Ardy Sixkiller Clarke has collected a fascinating number of stories from Urban Native Americans in her latest book, More Encounters with Star People: Urban American Indians Tell their Stories. Well written, Ardy takes a pretty open approach to collecting these stories, relaying them as is, no matter how strange. There are tales of animal mutilation, abduction, strange encounters, missing people, and lots more. The stories ring of a sense of honesty, and you will likely be left with far more questions than answers. Definitely a worthwhile read for anyone interested in the UFO subject.
Ardy Sixkiller Clarke returns to the show to talk about her latest book, More Encounters with Star People. We talk about the cultural differences in encounters, and go over some of the stories in her book.
Encounters with Star People: Untold Stories of American Indians by Ardy Sixkiller Clarke is the first book in what is intended to be a trilogy concerning indigenous peoples’ encounters with the Star or Sky People and focuses on North America. Dr. Clarke is of Cherokee/Choctaw descent and holds multiple degrees (as well as being a professor emeritus), many of which she brings to bear in this interesting and enlightening study. Being a Native American, and being familiar with the details of the various cultures as well as reservation life in general, Dr. Clarke was able to gain the trust of the people whose stories she tells much more easily and completely than someone without her background and experience. Her understanding of the cultures and personal situations of her subjects also lends an immediacy, almost intimacy, to this book that makes it a breath of fresh air in this sometimes stodgy genre. That immediacy is most strongly conveyed in the format Dr. Clarke has chosen. Each chapter begins with a brief introduction, connecting the theme of that chapter’s stories to better known concepts and events in ufology, thus giving the general reader a more familiar point of reference. The main body of each chapter is structured as one or more first person narratives told from Dr. Clarke’s point of view. She will introduce her subject and set the surroundings briefly and then proceed to tell their story. This approach lends these “interviews” a much more conversational, immediate feel than standard, clinical non-fiction prose and gives the attentive reader some small insight not only into each story, but also into the Native American cultures and communities from which these very personal stories originate. Dr. Clake’s intention with this book is not to verify or debunk these people’s stories, but to simply and effectively relay them. I feel she pulled this off with great, if understated, success. To be critical of this book, I must resort to knit-picking; there are a few typographical errors in the text (most usually a missing or misplaced quotation marks), at least in the ebook format. Other than that, and the fact I wished the book were longer (though honestly, I wish most books I have read were longer than they are), I found this book a great investment of my time and money as well as an outstanding addition to any Fortean library.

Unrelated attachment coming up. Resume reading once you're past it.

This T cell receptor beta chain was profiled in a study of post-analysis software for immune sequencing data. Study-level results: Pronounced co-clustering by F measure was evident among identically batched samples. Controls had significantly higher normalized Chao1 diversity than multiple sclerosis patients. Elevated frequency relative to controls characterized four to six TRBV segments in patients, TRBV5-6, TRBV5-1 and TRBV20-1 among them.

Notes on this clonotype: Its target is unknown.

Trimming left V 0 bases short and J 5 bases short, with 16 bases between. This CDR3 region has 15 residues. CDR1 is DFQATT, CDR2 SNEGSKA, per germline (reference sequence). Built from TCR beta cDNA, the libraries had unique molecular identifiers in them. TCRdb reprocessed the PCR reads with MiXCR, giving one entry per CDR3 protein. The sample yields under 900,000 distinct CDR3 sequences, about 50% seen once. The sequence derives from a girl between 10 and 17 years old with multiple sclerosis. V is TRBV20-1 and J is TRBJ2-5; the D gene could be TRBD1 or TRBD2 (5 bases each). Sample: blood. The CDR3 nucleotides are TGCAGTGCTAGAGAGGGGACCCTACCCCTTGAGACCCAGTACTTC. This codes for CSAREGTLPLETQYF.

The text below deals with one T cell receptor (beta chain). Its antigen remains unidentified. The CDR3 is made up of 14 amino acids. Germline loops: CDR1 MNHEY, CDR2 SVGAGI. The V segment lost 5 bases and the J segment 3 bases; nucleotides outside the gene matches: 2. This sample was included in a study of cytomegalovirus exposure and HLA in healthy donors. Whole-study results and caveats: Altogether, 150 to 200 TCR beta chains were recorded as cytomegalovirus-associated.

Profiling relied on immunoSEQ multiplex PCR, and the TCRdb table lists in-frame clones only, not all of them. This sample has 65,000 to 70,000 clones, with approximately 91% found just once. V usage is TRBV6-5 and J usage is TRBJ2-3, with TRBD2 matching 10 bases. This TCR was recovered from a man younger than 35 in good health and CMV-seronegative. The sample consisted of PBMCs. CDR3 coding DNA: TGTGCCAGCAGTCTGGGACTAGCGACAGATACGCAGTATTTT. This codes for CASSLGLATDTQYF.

Dr. Ardy Sixkiller Clarke vowed as a teenager to follow in the footsteps of two 19th-century explorers, John L. Stephens and Frederick Catherwood, who brought the ancient Maya cities to the world's attention. Dr. Clarke set out on a seven-year adventure (from 2003 through 2010) through Belize, Honduras, Guatemala, and Mexico, collecting stories of encounters, sky gods, giants, little people, and aliens among the indigenous people. She drove more than 12,000 miles, visiting 89 archaeological sites (Stephens and Catherwood visited only 44) and conducting nearly 100 individual interviews.
Dr. Ardy Sixkiller Clarke brings to the field of ufology degrees in history, English, psychology, and educational leadership and a background as a teacher, university professor, junior college and university administrator, licensed therapist and psychologist, and social science researcher. As a Professor Emeritus at Montana State University and former Director of the Center for Bilingual/Multicultural Education, Dr. Clarke, who is Cherokee/Choctaw, has worked with indigenous people for most of her career. Her first book in the field of ufology was the best-seller Encounters With Star People: Untold Stories of American Indians. She is also the author of twelve children's' books and the best-selling academic text: Sisters in the Blood: The Education of Women in Native America. She lives in the middle of the Rocky Mountains in Big Sky Montana.